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Thursday, July 18, 2013

AUNT JESS


AUNT JESS

I’ve written several posts on my mom.  She was what you call very blog worthy.  There was another woman in my life that helped me through my adolescent years.  Aunt Jess was my best friend Charley’s mom.

Most kids have a back-up mom through those difficult years.  Aunt Jess was my back-up mom. 

I met Aunt Jess when I was in ninth grade, one week after my folks moved from Long Island to New Jersey.  I was at Charley’s house after school.  We were goofing around and our goofing turned into a full-fledged wrestling match.  We were fighting for real but in a friend kinda way…it’s a guy thing.

Anyway

Charley’s mom was at work.  Charley’s dad had passed away years before, and Aunt Jess was a single working mom.  She came home to a disheveled living room and a broken lamp. 

“CHARLEY!! What in blazes are you doing!”

There are not enough exclamation marks to convey the shrillness of this woman’s scream and she screamed often.

“Hey Jess, meet the new kid.”

That was my introduction to Charley’s mom.  Chuck called her Jess, not mom.  It was a show of disrespect yet somehow a term of affection.  With equal disrespect, yet shallowly disguised affection, I soon called Charley’s mom “Aunt Jess.”  She just called me Hagy.

Through the years this loud, shrill, annoying lady kept us on the straight and narrow.  We strayed often, but the fear of that piercing voice kept us out of major trouble.  Well Charley was the loose cannon, I think Aunt Jess kept me around as I was a stabilizing force on Charley…OK, I was a wuss, but Charley needed a wuss to tone down his crazy.

Aunt Jess was not always shrill, just most of the times, and we would bust her chops just to bring out the shrill.  I think she knew it, but she never disappointed and countered our jabs with shrill retorts. 

Often we just hung out with Aunt Jess, watching Merv Griffin or playing word games, eating Colonel Sanders Chicken and pistachio nuts.

Sometime after College Charley and I went our separate ways.  We got in touch occasionally, but I am very bad at maintaining friendships.  I often wanted to visit Aunt Jess, but...I am very bad at maintaining friendships.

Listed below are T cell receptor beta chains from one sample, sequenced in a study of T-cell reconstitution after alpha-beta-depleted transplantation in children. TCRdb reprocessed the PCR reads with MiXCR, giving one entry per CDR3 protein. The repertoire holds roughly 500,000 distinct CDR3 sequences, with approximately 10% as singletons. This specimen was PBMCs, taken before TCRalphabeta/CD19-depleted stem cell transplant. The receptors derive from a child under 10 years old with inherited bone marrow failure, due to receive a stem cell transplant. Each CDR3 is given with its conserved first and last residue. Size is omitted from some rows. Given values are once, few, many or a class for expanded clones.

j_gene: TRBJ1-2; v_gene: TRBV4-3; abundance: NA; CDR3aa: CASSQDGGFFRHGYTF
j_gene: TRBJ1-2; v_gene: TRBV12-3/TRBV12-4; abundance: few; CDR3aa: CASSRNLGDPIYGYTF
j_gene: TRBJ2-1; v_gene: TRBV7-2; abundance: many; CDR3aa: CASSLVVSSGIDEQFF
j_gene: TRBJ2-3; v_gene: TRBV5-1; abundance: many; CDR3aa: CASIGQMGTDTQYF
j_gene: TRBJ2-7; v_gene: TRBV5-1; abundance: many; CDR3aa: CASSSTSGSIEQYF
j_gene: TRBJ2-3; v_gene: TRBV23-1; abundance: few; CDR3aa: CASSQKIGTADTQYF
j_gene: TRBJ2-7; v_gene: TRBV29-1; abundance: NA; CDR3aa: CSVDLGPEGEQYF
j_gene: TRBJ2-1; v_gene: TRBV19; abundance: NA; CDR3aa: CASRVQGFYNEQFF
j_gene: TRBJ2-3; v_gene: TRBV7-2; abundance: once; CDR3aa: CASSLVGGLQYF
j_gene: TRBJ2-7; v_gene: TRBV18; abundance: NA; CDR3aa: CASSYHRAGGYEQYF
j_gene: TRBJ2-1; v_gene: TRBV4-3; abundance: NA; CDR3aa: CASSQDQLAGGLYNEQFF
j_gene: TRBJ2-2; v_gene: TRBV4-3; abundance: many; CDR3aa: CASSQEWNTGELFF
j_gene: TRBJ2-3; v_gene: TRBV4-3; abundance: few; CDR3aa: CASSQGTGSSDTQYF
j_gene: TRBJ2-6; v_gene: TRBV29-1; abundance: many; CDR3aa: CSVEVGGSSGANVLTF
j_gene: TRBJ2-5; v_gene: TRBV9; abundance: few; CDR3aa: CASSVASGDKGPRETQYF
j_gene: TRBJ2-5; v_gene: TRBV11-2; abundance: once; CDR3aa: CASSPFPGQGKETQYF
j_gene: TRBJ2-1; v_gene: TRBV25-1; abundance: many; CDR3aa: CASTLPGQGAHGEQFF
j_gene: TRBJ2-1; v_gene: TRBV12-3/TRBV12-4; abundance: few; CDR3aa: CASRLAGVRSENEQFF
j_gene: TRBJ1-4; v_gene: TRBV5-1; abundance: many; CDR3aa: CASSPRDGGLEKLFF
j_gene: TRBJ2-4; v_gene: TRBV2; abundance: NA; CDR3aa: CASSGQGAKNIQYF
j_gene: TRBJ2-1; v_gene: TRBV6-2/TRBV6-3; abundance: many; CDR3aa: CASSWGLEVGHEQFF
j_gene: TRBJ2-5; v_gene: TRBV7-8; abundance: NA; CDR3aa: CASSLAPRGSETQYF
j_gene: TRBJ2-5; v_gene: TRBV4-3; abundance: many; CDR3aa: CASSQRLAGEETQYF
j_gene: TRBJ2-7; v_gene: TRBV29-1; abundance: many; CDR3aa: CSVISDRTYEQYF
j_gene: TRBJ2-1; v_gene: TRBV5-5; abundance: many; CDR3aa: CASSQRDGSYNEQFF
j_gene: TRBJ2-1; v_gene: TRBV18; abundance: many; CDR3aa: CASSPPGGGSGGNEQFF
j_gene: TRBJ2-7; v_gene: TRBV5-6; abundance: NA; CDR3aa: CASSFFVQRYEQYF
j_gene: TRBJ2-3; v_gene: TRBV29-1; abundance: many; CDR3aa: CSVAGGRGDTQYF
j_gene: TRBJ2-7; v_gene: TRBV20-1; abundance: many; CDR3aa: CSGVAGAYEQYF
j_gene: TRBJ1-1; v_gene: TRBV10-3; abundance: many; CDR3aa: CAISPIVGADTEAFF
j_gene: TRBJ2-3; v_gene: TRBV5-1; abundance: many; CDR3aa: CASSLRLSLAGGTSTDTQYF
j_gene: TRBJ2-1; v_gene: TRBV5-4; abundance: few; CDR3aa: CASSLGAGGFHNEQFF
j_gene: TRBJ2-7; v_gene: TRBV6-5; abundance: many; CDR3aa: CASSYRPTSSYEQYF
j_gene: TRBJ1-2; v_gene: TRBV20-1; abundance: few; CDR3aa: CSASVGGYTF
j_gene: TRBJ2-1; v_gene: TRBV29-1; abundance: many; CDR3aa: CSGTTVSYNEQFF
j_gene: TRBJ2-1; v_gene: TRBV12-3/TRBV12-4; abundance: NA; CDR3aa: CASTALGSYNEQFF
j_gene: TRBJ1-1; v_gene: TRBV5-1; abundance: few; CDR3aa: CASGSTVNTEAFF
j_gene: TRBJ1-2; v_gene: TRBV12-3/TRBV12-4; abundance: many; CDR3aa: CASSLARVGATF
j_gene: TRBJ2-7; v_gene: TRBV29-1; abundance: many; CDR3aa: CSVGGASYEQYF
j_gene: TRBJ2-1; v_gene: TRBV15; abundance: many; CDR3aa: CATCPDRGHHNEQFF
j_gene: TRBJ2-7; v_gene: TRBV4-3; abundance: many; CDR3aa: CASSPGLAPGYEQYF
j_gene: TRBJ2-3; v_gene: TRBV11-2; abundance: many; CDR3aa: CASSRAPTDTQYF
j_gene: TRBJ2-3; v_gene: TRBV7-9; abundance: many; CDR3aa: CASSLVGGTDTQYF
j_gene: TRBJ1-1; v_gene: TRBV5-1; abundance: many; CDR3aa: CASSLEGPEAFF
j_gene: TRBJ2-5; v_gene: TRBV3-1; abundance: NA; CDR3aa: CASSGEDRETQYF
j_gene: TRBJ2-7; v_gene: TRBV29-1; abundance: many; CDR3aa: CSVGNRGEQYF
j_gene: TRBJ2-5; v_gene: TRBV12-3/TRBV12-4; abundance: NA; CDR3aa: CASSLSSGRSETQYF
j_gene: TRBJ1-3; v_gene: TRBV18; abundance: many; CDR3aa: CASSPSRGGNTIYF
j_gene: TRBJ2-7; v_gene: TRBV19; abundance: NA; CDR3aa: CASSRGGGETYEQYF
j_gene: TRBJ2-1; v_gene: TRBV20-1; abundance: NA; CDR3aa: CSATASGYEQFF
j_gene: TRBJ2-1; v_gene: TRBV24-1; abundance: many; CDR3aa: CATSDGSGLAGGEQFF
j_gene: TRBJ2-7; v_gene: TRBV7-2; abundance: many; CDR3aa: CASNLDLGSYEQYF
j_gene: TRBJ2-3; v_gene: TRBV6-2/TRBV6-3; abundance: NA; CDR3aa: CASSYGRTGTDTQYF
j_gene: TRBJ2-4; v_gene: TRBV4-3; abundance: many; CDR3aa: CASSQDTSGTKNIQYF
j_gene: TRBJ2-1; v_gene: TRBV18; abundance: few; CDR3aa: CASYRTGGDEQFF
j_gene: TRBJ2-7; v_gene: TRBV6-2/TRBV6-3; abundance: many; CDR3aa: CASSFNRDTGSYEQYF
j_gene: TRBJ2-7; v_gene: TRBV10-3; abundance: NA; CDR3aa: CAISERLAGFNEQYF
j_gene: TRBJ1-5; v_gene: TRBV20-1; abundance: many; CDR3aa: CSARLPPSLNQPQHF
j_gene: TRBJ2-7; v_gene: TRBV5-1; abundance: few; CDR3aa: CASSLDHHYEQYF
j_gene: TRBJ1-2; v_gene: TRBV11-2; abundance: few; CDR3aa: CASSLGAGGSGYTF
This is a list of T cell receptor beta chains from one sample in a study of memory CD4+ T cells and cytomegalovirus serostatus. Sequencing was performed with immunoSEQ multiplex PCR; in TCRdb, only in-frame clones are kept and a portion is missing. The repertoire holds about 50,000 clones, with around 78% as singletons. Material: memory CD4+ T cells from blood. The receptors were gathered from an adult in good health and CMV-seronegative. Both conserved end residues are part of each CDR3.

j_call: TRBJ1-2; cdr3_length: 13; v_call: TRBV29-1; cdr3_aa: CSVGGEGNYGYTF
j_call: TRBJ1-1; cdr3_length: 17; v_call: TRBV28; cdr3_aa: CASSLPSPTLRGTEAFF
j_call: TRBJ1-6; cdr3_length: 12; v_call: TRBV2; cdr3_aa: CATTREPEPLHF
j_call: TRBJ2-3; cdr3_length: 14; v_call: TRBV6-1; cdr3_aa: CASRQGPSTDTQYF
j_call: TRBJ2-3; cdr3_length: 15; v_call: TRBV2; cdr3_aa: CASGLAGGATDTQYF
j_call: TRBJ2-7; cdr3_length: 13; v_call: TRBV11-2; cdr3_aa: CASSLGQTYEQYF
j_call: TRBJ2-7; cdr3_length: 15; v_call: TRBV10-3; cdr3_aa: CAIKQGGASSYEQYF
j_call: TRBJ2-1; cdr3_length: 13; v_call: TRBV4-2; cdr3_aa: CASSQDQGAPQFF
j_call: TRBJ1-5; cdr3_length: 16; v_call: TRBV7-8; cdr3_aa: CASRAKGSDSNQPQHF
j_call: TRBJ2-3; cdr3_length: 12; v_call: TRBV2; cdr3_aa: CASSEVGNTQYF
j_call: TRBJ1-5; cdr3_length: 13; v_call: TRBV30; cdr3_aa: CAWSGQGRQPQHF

I see Chuck now from time to time, and we keep up via Facebook.  Aunt Jess passed away several years ago at age of around 95.  I understand she was feisty to the end.  I didn’t go to the funeral; I am also very bad at things like that.  I never took the opportunity to tell her something I think she knew all along.

“I loved you; you old bat!”

15 comments:

  1. Very nice tribute to your "Aunt Jess".

    Colonel Sanders Chicken and pistachio nuts? Gee, I would have gone with the mashed potaotes.

    Like you I'm very bad about maintaining old friendships. Now I'm regretting it.

    S

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  2. Nice tribute, and I'm sure Aunt Jess smiled in Heaven at that last line. Take care.

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  3. It's wonderful to have such fond memories of the folks who have influenced our lives. Thanks for sharing!

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  4. I can picture your dream tonight. It'll be Aunt Jess yelling, "I LOVE YOU, TOO!!"

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  5. Very nice. I know she had stories to tell about you, too, and did. Too bad no one wrote them down.

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  6. I love the expression of the back-up mum. But you should have made the effort and told her, because without the effort, how would she know?
    I hope you show Charley this post. Then HE will know.

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  7. Seems the women with what could be male type names (Jess, Ronni, Bobby, etc) were the tough cookies but often highly respected. We either respected them or got our tails whipped.

    I'm sure Jess knew. She let you stick around didn't she?

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  8. Well, you couldn't go wrong with Merv Griffin and Colonel Sanders Chicken. That right there conveys the value of Aunt Jess.

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  9. I'm not good at funerals either, but I think you made up for it with this tribute. Nicely done!

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  10. men are terrible at maintaining friendships, so don't feel bad. I'm sure she liked having you around too.

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  11. Terrific post. I really like the term "back-up mother." That's exactly what they were; I was blessed with several. And I have a feeling Aunt Jess knew how you felt about her.

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  12. I love that saying - bust her chops! She sounds like a 'hard stick' that's a Kiwi term! I bet she's got the message now :)

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  13. Don't worry -- the old bat knew it.

    :-)

    And I'll bet she would've gotten a kick out of knowing that people she never met in places she never went to now know her name and what an influence she was on your life.

    Pearl

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  14. It is so very good to have "another Mum" to look up to, and to know they have your back :)
    Good on you Aunt Jess for being so you right to the very end, good to hear a person stays true to themselves no matter what.
    And Yeah I reckon she knew you loved her.

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